The second morning we headed south to the Fushimi Inari Trail, dedicated to the god Inari--god of foxes, sake, tea, and fertility. Though it is clearly listed at the top of the Wikipedia page that this trail goes up a mountain, we went here under the recommendation of several people and did very little follow up research. I absolutely echo their recommendation--it was a spectacular way to start the day. Though it's safe to say that none of us were as prepared as we should've been to go on a wee hike that morning. The hike takes about 2 hours (despite all the signs saying it's 20 minutes to the top) and is lined with orange Torii gates the entire way.
By the time we were leaving Kyoto, I couldn't get enough. I'd fallen in love with a new city for its old-world charm. For me, there will always be a beautiful balance between the ancient and modern coming together.
If I'm being honest, I was nervous about Tokyo. I don't like grocery shopping during peak hours because it feels like I have no space to process what's going on around me. As someone who's never lived in a city with over a million people, the thought of being in one that's 20 million strong was daunting. I was nervous about not knowing cultural traditions (and things that might be considered disrespectful). I was concerned about hitting a point of sensory overload in markets and neighborhoods that had countless bright signs in a language I can't read in a city I'd never been to before.
But Tokyo didn't end up being all that I was nervous about. Don't get me wrong--Shinjuku and The Robot Restaurant heightened any anxiety that I thought had been managed. But I did okay. I even enjoyed myself. Tokyo is a multi-faceted city. In many ways, it felt like any other international metropolitan city. Then you'd turn a corner and knew you couldn't be anywhere else but Tokyo.
For starters, Tokyo is organized unlike any other city I've lived in or visited. If you need anything, you go to the corresponding district. Need a book? Go to Jinbōchō, home to 160+ bookstores. Need a camera? Television? Obscure electronic part? Head over to Akihabara and get lost in one of the many humungous electronics stores. We went to Yodobashi Camera. Don't let the name fool you--only one corner of one floor (out of eight) was dedicated to cameras. It was heaven. I've been debating what kind of camera I'd eventually like to upgrade to and I got to try out all of my prospects and all of the lenses I've had my eyes on. It was magical. But on that same floor were designer handbags, high end pens, cosmetics, scrapbooking materials, kitchen gadgets, and hair styling products. There was not an inch of exposed wall. Each shelf was stocked and well organized even though it looked like a Black-Friday spectacle. We didn't even make it to the TV floor.
One of the things that I loved about Japan is that everything was art--from everyday, utilitarian items to the niche interests, it seemed that everything was made with the intention to be consumed as art. At Meiji Shrine, sake barrels were intricately painted and displayed. Manhole covers were casted with illustrated scenes of their purpose. Wrapping cloths were folded around gifts as if they were paper origami. Everything seemed to have a purpose and an intent to delight.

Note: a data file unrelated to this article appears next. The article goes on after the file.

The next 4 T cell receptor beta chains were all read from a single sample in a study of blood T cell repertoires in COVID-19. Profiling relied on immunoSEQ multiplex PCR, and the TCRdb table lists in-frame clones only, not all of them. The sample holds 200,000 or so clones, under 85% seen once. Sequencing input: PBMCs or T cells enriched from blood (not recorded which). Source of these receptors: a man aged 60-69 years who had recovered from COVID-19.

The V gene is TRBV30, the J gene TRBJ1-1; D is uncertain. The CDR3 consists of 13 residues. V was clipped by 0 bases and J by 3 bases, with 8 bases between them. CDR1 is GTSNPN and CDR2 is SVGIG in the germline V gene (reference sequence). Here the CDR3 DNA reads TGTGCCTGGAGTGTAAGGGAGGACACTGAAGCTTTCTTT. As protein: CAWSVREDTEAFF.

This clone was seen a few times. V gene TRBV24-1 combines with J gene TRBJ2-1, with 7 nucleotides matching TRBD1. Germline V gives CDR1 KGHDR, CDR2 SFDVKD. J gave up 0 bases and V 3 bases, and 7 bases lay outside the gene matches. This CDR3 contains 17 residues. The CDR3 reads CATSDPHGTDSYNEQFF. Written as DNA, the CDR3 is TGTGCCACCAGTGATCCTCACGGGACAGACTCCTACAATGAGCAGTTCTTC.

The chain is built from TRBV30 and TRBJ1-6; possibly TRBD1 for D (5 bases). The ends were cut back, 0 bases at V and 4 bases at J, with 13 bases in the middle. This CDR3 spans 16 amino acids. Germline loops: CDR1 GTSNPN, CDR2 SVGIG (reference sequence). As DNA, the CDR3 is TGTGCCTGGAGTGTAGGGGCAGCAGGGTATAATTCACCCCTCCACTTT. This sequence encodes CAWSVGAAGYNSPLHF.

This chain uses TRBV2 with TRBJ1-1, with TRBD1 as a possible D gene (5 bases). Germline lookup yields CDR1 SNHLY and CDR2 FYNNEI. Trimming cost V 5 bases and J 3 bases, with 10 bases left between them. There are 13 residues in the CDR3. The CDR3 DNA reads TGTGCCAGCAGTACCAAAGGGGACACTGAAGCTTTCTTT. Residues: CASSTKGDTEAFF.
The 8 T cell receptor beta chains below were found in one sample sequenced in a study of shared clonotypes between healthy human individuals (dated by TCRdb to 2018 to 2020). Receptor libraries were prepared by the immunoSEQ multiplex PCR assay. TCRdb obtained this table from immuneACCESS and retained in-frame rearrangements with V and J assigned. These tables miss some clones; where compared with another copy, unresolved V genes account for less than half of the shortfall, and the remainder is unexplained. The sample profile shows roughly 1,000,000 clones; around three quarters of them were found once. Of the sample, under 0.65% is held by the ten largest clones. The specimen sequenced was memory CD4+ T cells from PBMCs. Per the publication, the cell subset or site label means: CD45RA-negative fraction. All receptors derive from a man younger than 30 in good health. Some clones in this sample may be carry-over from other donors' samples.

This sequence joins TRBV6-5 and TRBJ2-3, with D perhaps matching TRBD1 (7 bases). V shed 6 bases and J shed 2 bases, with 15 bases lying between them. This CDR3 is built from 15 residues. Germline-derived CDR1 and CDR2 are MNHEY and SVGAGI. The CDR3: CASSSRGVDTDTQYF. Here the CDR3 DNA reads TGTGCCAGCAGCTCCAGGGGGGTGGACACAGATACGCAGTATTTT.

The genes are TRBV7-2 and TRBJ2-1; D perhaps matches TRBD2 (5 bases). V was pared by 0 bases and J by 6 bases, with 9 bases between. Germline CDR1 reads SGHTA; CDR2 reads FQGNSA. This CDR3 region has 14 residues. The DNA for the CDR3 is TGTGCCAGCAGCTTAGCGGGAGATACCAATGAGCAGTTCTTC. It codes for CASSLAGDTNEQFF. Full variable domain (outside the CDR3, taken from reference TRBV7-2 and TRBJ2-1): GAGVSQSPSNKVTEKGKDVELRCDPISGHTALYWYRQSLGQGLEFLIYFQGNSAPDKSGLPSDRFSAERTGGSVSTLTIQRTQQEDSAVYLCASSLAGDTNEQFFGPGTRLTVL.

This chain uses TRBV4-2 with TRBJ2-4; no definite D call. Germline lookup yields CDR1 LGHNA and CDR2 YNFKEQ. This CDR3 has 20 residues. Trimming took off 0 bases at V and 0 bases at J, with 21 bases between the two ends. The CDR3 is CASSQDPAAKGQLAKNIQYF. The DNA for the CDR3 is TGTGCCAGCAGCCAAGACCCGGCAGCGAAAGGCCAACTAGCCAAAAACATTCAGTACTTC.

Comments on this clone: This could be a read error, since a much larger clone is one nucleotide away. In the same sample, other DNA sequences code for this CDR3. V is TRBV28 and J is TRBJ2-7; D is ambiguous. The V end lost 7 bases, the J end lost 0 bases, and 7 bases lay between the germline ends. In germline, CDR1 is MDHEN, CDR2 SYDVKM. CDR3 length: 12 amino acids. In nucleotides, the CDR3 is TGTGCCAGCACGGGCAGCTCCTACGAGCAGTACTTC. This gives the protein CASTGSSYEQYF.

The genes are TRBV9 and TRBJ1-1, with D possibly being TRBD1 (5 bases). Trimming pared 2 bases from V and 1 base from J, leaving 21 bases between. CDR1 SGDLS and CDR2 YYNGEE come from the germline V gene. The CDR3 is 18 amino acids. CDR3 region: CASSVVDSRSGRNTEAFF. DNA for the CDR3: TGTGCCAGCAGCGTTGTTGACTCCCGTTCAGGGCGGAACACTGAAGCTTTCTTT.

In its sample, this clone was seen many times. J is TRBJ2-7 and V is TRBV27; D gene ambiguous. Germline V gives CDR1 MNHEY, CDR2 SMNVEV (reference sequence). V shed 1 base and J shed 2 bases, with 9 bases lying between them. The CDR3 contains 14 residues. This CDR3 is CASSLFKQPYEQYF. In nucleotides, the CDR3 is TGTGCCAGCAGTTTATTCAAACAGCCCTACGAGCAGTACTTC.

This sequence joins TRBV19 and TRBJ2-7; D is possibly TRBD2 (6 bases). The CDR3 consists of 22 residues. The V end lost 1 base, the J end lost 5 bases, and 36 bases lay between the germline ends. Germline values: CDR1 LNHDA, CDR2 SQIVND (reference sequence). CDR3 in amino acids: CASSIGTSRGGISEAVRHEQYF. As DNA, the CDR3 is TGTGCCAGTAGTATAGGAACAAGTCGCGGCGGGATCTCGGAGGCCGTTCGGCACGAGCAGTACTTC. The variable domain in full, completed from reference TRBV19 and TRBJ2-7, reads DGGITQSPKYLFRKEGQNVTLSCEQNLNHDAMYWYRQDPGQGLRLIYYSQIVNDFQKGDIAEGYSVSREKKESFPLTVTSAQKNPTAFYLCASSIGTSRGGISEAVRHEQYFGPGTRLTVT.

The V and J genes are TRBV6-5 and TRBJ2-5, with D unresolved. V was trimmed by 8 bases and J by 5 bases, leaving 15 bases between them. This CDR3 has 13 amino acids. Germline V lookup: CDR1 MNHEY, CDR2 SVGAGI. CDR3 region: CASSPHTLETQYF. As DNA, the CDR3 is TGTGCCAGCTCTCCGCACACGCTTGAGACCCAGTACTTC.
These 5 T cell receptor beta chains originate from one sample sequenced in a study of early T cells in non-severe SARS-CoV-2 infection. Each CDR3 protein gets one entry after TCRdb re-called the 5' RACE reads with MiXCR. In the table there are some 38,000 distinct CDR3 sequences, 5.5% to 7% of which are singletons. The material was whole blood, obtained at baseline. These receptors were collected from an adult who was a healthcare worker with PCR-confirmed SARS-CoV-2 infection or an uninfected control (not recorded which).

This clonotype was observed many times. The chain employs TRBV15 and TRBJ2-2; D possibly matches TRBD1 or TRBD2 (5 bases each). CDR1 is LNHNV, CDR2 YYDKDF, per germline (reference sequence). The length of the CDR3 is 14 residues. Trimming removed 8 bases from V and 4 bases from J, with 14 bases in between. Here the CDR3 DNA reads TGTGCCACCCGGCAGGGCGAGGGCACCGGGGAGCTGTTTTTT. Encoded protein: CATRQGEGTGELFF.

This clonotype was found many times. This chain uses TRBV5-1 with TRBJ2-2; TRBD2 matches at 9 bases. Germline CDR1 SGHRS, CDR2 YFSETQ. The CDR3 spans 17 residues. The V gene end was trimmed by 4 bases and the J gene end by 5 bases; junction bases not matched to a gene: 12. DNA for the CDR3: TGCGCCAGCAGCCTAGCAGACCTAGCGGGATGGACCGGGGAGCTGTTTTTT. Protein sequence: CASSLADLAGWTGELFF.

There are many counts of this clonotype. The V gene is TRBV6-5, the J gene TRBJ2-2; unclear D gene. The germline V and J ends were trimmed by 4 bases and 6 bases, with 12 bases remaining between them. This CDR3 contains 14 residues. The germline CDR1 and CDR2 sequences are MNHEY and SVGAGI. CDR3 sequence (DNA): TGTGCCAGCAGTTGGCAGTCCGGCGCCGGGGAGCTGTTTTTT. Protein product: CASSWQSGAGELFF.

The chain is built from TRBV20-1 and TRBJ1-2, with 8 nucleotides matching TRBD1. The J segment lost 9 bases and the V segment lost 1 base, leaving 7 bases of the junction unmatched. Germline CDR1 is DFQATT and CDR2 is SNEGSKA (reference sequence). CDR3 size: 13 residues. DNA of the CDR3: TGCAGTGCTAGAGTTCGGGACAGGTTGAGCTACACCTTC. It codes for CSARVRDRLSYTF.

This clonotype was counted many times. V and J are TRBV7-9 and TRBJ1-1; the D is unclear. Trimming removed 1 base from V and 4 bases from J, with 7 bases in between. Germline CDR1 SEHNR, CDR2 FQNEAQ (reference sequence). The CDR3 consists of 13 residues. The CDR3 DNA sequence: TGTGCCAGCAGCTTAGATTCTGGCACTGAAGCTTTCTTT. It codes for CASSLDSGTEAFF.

There was no better display of this than when we went to Roppongi Robataya, a robatayaki (meaning fire-side cooking) restaurant. From the moment we walked through the front door our eyes were greeted with a colorful array of fresh vegetables, meats, and seafood (including a tank of still-swimming tiger prawns and abalone). Two chefs knelt in front of their charcoal grills and made each dish to order. This was not a line kitchen--each chef knew how to prepare, cook, and plate each dish masterfully, treating every ingredient with respect. From start to finish, each bite was delicately seasoned to heighten the true flavors of the main ingredients. If you have a few hours in your schedule and some room in your budget, please do not leave Tokyo without eating here.
I'm not an overly adventurous eater but in Japan I pushed past my comfort zones. For me, Robataya was not only an artful culinary experience, but the start of me trying new things. It felt wrong to travel all that way and not taste things that were of such significance. That night I tried raw tuna, tiger prawn, lotus root, and mochi for the first time, all of which I would eat again. The seafood was a particularly big feat for me as I do not like fish.
For an entirely different experience, I give you The Robot Restaurant. After Reese and I went, people asked if we liked it, which is usually a yes or no question. But neither answer felt sufficient. There was too much to take in to just like it or not. Instead I've decided that I experienced nothing else like it and it will forever be engrained in my memory. It felt like a live-action version Dance Dance Revolution combined with a story line from the cartoons I used to watch as a kid. For 90 minutes colored lights flashed and electronic music filled the air while the characters of the show danced and interacted with the animatronic robots.